EU Parliament's New Research Analysis Finds Crypto Is Not a Threat to Central BanksJul 3, 2018, 7:12AM
The European Parliament's Committee on Economic and Monetary Affairs (ECON) has published new research analysis examining cryptocurrencies.
The European Parliament's Committee on Economic and Monetary Affairs (ECON) has published new research analysis examining cryptocurrencies and their forecasted effects on the future of monetary policy in the EU. The report concludes virtual currencies (VCs) currently do not appear capable of outcompeting the fiat currencies of major central banks, but they could potentially provide monetary alternatives to the sovereign currencies of smaller countries faced with instability within their economies.
The report defines VCs as “a contemporary form of private money, which was largely absent from economic life in the 20th century”, and outlines some key differences between VCs and earlier forms of domestically circulated private currencies,
The transaction networks of VCs are relatively safe, transparent, and fast. Unlike their 18th and 19th century paper predecessors, VCs are used globally, disregarding national borders.
Throughout the report’s examination, the authors are cautionary towards the outright banning of VCs by sovereign nations. Because of the “global, trans-border character” of VC’s, the authors believe, the complete regulation of VCs is nearly impossible through the monetary policy of independent central banks,
the cooperation of financial regulatory authorities is never perfect, which will leave room for cross-border arbitrage. [Therefore,] one cannot have the illusion that even the strictest regulations and bans can entirely eliminate the use of VCs as a means of payment in cases of private transactions (especially cross-border ones) or as a store of value.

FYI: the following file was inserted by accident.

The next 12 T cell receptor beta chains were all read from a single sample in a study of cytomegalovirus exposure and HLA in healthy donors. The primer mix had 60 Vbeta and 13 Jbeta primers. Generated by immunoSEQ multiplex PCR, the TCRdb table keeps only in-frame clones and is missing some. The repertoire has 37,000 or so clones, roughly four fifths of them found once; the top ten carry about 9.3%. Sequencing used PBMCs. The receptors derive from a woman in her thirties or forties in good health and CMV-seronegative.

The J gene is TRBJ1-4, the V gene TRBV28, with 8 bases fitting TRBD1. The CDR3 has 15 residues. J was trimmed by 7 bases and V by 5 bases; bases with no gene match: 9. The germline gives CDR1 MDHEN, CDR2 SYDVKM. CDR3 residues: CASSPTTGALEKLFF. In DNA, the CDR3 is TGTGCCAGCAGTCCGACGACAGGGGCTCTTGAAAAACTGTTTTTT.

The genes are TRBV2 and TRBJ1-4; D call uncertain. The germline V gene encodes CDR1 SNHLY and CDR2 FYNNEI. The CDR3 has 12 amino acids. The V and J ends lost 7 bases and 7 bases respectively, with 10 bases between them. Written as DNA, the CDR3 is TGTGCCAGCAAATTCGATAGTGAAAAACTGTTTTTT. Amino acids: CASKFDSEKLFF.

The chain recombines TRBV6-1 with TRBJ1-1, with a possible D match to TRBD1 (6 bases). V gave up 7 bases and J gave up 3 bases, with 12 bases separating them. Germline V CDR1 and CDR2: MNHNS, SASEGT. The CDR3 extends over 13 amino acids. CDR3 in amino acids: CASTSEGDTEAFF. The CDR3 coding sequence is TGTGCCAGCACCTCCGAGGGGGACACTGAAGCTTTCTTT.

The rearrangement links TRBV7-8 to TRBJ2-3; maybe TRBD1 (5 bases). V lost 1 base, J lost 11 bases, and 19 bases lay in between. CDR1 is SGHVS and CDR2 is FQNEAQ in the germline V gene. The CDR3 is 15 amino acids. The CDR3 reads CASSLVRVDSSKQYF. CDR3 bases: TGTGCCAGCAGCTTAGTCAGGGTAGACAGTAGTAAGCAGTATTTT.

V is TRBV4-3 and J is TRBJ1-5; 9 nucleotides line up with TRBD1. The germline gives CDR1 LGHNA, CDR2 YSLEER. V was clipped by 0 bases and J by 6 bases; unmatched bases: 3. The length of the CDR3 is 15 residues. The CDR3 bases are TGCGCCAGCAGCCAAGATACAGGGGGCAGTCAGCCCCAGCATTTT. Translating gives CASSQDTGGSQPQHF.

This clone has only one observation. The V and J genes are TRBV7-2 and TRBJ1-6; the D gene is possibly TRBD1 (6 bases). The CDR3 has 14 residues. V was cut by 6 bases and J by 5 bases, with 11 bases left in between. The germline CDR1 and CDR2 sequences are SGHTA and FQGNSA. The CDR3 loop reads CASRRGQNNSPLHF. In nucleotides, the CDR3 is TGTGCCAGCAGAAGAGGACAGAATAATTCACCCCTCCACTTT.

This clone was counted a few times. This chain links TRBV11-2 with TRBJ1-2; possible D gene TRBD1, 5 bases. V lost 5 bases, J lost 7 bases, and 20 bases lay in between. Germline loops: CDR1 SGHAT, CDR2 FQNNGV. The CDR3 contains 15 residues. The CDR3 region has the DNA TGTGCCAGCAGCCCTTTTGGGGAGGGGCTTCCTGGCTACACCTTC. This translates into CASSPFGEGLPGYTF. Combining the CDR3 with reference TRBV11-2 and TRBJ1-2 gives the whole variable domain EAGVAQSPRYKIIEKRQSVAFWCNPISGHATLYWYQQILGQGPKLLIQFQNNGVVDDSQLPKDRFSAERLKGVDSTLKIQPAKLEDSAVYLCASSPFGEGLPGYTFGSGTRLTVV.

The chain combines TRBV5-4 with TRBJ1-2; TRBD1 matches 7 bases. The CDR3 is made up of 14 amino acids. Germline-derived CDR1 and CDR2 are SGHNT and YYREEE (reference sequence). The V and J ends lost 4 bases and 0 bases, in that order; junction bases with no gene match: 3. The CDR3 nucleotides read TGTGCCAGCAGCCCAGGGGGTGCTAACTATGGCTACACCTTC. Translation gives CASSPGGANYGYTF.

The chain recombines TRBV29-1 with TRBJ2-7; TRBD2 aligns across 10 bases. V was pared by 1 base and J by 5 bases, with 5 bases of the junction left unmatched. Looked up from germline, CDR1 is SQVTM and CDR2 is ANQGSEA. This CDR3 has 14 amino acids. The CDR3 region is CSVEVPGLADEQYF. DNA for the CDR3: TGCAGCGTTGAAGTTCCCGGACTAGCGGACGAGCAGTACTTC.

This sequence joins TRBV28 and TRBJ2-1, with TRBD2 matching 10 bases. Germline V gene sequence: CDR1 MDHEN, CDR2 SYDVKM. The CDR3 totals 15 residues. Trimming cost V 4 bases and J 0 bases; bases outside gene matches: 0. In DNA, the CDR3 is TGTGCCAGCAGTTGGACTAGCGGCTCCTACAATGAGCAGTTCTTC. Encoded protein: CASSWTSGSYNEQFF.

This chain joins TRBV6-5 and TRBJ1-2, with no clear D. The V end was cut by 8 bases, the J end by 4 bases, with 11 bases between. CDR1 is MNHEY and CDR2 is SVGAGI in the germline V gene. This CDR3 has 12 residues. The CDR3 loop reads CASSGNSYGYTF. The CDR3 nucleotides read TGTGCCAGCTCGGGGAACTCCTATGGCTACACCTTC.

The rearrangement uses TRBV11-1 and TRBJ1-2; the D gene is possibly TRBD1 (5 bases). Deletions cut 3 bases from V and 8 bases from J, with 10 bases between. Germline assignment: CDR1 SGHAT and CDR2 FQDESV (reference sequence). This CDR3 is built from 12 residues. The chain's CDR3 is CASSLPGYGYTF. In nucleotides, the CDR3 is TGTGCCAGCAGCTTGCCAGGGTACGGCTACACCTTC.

Instead, the report recommends, “VCs should be treated by regulators as any other financial instrument, proportionally to their market importance, complexity, and associated risks.” This finding indicates, according to the authors, VCs hold a legitimate value as financial tools, but they must fall into succinct regulatory frameworks before they can be considered safe and effective components of future monetary policies.
The analysis concludes that VCs “will remain with us for a while”, but will not have measurable negative effects on the global financial system. While cryptocurrency technology is revolutionary, the authors do not see any indications that established traditional fiat currencies will lose the trust of global citizens. Conversely, VCs could potentially help mitigate the “dollarization, or euroisation” of smaller monetary jurisdictions, as exemplified via the creation of Venezuela’s Petro. This point of view is a recurring sentiment among notable economists and global financial authorities in 2018, with many national bodies now putting a strong emphasis on thoughtful crypto-regulation over outright crypto-bans.
Disclaimer: information contained herein is provided without considering your personal circumstances, therefore should not be construed as financial advice, investment recommendation or an offer of, or solicitation for, any transactions in cryptocurrencies.